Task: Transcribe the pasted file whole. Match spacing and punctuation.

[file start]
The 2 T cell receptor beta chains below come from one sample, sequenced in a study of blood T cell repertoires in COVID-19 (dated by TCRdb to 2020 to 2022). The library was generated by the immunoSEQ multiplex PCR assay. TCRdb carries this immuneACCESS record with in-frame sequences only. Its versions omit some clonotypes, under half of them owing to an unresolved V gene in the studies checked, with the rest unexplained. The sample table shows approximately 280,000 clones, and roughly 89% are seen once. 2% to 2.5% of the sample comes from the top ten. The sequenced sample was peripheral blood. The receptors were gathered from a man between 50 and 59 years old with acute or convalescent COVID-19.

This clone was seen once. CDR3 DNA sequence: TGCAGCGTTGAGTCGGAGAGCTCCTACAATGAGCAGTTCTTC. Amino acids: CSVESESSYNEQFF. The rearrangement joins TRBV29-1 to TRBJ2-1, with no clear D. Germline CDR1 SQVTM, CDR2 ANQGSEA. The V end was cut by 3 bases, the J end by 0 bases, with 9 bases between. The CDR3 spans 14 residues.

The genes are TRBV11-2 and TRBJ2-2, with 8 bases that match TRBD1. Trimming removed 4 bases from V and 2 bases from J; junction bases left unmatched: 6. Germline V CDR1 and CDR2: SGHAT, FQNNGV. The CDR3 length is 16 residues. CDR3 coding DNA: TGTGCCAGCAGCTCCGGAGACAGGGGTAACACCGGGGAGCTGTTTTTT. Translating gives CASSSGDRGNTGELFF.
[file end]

The 2 T cell receptor beta chains below come from one sample, sequenced in a study of blood T cell repertoires in COVID-19 (dated by TCRdb to 2020 to 2022). The library was generated by the immunoSEQ multiplex PCR assay. TCRdb carries this immuneACCESS record with in-frame sequences only. Its versions omit some clonotypes, under half of them owing to an unresolved V gene in the studies checked, with the rest unexplained. The sample table shows approximately 280,000 clones, and roughly 89% are seen once. 2% to 2.5% of the sample comes from the top ten. The sequenced sample was peripheral blood. The receptors were gathered from a man between 50 and 59 years old with acute or convalescent COVID-19.

This clone was seen once. CDR3 DNA sequence: TGCAGCGTTGAGTCGGAGAGCTCCTACAATGAGCAGTTCTTC. Amino acids: CSVESESSYNEQFF. The rearrangement joins TRBV29-1 to TRBJ2-1, with no clear D. Germline CDR1 SQVTM, CDR2 ANQGSEA. The V end was cut by 3 bases, the J end by 0 bases, with 9 bases between. The CDR3 spans 14 residues.

The genes are TRBV11-2 and TRBJ2-2, with 8 bases that match TRBD1. Trimming removed 4 bases from V and 2 bases from J; junction bases left unmatched: 6. Germline V CDR1 and CDR2: SGHAT, FQNNGV. The CDR3 length is 16 residues. CDR3 coding DNA: TGTGCCAGCAGCTCCGGAGACAGGGGTAACACCGGGGAGCTGTTTTTT. Translating gives CASSSGDRGNTGELFF.